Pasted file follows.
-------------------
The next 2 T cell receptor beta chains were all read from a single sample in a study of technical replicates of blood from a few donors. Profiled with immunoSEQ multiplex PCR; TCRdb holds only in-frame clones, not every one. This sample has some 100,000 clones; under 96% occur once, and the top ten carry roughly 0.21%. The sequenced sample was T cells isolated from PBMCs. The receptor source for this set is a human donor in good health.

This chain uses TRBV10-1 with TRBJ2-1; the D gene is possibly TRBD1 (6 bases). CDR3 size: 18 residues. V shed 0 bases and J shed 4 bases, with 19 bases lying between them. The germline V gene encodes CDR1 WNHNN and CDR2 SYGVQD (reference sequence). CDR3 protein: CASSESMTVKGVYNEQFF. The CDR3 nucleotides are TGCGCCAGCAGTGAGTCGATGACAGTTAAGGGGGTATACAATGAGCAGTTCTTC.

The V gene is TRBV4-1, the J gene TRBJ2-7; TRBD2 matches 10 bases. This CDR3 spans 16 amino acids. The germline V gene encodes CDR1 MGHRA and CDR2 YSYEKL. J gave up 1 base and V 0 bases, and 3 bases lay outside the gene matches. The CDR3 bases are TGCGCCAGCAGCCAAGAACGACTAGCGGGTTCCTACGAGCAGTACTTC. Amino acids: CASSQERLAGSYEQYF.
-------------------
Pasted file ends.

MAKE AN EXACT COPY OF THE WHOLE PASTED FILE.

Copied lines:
The next 2 T cell receptor beta chains were all read from a single sample in a study of technical replicates of blood from a few donors. Profiled with immunoSEQ multiplex PCR; TCRdb holds only in-frame clones, not every one. This sample has some 100,000 clones; under 96% occur once, and the top ten carry roughly 0.21%. The sequenced sample was T cells isolated from PBMCs. The receptor source for this set is a human donor in good health.

This chain uses TRBV10-1 with TRBJ2-1; the D gene is possibly TRBD1 (6 bases). CDR3 size: 18 residues. V shed 0 bases and J shed 4 bases, with 19 bases lying between them. The germline V gene encodes CDR1 WNHNN and CDR2 SYGVQD (reference sequence). CDR3 protein: CASSESMTVKGVYNEQFF. The CDR3 nucleotides are TGCGCCAGCAGTGAGTCGATGACAGTTAAGGGGGTATACAATGAGCAGTTCTTC.

The V gene is TRBV4-1, the J gene TRBJ2-7; TRBD2 matches 10 bases. This CDR3 spans 16 amino acids. The germline V gene encodes CDR1 MGHRA and CDR2 YSYEKL. J gave up 1 base and V 0 bases, and 3 bases lay outside the gene matches. The CDR3 bases are TGCGCCAGCAGCCAAGAACGACTAGCGGGTTCCTACGAGCAGTACTTC. Amino acids: CASSQERLAGSYEQYF.